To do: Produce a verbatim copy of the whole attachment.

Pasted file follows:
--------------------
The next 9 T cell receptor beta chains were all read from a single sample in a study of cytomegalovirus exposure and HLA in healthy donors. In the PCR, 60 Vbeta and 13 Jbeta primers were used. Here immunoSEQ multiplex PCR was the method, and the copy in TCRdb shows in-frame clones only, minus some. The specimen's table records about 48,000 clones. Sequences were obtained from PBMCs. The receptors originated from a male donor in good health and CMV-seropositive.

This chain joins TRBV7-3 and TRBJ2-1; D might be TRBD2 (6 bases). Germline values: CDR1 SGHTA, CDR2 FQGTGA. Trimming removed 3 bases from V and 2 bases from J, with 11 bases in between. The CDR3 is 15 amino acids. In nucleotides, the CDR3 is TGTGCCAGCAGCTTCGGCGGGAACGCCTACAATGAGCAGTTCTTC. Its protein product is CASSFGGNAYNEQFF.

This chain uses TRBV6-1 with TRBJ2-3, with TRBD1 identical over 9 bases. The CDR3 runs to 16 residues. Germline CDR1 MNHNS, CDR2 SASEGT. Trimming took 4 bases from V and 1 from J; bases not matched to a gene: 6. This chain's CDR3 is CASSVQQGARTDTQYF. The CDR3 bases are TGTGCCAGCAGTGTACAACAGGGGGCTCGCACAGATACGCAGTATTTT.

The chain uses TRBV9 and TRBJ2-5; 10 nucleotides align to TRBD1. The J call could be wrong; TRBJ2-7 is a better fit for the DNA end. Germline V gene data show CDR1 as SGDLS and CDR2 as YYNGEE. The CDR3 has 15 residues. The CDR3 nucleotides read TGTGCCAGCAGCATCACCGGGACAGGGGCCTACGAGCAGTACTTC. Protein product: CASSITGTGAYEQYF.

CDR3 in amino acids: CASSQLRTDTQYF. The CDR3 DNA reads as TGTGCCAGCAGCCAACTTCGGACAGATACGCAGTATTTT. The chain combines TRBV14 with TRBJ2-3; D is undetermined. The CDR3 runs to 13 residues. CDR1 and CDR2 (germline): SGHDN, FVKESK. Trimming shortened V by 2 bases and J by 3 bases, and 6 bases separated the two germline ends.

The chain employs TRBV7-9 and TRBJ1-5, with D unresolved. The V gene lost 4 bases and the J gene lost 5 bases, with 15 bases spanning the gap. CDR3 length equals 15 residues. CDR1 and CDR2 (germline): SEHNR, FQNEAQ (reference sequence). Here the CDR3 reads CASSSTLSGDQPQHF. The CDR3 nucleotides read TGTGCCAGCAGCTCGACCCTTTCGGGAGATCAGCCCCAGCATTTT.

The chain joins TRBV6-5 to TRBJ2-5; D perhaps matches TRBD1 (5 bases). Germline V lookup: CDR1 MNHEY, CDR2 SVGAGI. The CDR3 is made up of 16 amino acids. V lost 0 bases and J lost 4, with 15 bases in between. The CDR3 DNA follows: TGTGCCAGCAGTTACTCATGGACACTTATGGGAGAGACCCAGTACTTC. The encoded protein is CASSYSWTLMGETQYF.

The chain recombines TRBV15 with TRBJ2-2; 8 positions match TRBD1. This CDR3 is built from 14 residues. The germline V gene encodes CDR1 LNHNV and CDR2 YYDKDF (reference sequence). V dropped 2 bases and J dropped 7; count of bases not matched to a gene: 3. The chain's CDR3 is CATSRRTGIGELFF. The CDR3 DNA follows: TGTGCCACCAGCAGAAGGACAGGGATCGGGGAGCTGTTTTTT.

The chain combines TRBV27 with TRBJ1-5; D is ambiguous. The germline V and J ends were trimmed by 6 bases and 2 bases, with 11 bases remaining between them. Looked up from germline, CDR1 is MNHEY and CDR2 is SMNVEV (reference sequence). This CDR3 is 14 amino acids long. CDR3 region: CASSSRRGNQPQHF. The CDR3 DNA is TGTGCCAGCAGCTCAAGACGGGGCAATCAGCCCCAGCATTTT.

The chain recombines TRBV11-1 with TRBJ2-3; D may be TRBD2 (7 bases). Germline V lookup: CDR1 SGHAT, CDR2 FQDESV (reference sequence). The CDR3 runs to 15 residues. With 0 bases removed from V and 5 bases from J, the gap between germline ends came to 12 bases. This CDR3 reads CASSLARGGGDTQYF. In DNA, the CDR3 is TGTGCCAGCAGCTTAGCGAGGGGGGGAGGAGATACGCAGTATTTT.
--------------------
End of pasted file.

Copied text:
The next 9 T cell receptor beta chains were all read from a single sample in a study of cytomegalovirus exposure and HLA in healthy donors. In the PCR, 60 Vbeta and 13 Jbeta primers were used. Here immunoSEQ multiplex PCR was the method, and the copy in TCRdb shows in-frame clones only, minus some. The specimen's table records about 48,000 clones. Sequences were obtained from PBMCs. The receptors originated from a male donor in good health and CMV-seropositive.

This chain joins TRBV7-3 and TRBJ2-1; D might be TRBD2 (6 bases). Germline values: CDR1 SGHTA, CDR2 FQGTGA. Trimming removed 3 bases from V and 2 bases from J, with 11 bases in between. The CDR3 is 15 amino acids. In nucleotides, the CDR3 is TGTGCCAGCAGCTTCGGCGGGAACGCCTACAATGAGCAGTTCTTC. Its protein product is CASSFGGNAYNEQFF.

This chain uses TRBV6-1 with TRBJ2-3, with TRBD1 identical over 9 bases. The CDR3 runs to 16 residues. Germline CDR1 MNHNS, CDR2 SASEGT. Trimming took 4 bases from V and 1 from J; bases not matched to a gene: 6. This chain's CDR3 is CASSVQQGARTDTQYF. The CDR3 bases are TGTGCCAGCAGTGTACAACAGGGGGCTCGCACAGATACGCAGTATTTT.

The chain uses TRBV9 and TRBJ2-5; 10 nucleotides align to TRBD1. The J call could be wrong; TRBJ2-7 is a better fit for the DNA end. Germline V gene data show CDR1 as SGDLS and CDR2 as YYNGEE. The CDR3 has 15 residues. The CDR3 nucleotides read TGTGCCAGCAGCATCACCGGGACAGGGGCCTACGAGCAGTACTTC. Protein product: CASSITGTGAYEQYF.

CDR3 in amino acids: CASSQLRTDTQYF. The CDR3 DNA reads as TGTGCCAGCAGCCAACTTCGGACAGATACGCAGTATTTT. The chain combines TRBV14 with TRBJ2-3; D is undetermined. The CDR3 runs to 13 residues. CDR1 and CDR2 (germline): SGHDN, FVKESK. Trimming shortened V by 2 bases and J by 3 bases, and 6 bases separated the two germline ends.

The chain employs TRBV7-9 and TRBJ1-5, with D unresolved. The V gene lost 4 bases and the J gene lost 5 bases, with 15 bases spanning the gap. CDR3 length equals 15 residues. CDR1 and CDR2 (germline): SEHNR, FQNEAQ (reference sequence). Here the CDR3 reads CASSSTLSGDQPQHF. The CDR3 nucleotides read TGTGCCAGCAGCTCGACCCTTTCGGGAGATCAGCCCCAGCATTTT.

The chain joins TRBV6-5 to TRBJ2-5; D perhaps matches TRBD1 (5 bases). Germline V lookup: CDR1 MNHEY, CDR2 SVGAGI. The CDR3 is made up of 16 amino acids. V lost 0 bases and J lost 4, with 15 bases in between. The CDR3 DNA follows: TGTGCCAGCAGTTACTCATGGACACTTATGGGAGAGACCCAGTACTTC. The encoded protein is CASSYSWTLMGETQYF.

The chain recombines TRBV15 with TRBJ2-2; 8 positions match TRBD1. This CDR3 is built from 14 residues. The germline V gene encodes CDR1 LNHNV and CDR2 YYDKDF (reference sequence). V dropped 2 bases and J dropped 7; count of bases not matched to a gene: 3. The chain's CDR3 is CATSRRTGIGELFF. The CDR3 DNA follows: TGTGCCACCAGCAGAAGGACAGGGATCGGGGAGCTGTTTTTT.

The chain combines TRBV27 with TRBJ1-5; D is ambiguous. The germline V and J ends were trimmed by 6 bases and 2 bases, with 11 bases remaining between them. Looked up from germline, CDR1 is MNHEY and CDR2 is SMNVEV (reference sequence). This CDR3 is 14 amino acids long. CDR3 region: CASSSRRGNQPQHF. The CDR3 DNA is TGTGCCAGCAGCTCAAGACGGGGCAATCAGCCCCAGCATTTT.

The chain recombines TRBV11-1 with TRBJ2-3; D may be TRBD2 (7 bases). Germline V lookup: CDR1 SGHAT, CDR2 FQDESV (reference sequence). The CDR3 runs to 15 residues. With 0 bases removed from V and 5 bases from J, the gap between germline ends came to 12 bases. This CDR3 reads CASSLARGGGDTQYF. In DNA, the CDR3 is TGTGCCAGCAGCTTAGCGAGGGGGGGAGGAGATACGCAGTATTTT.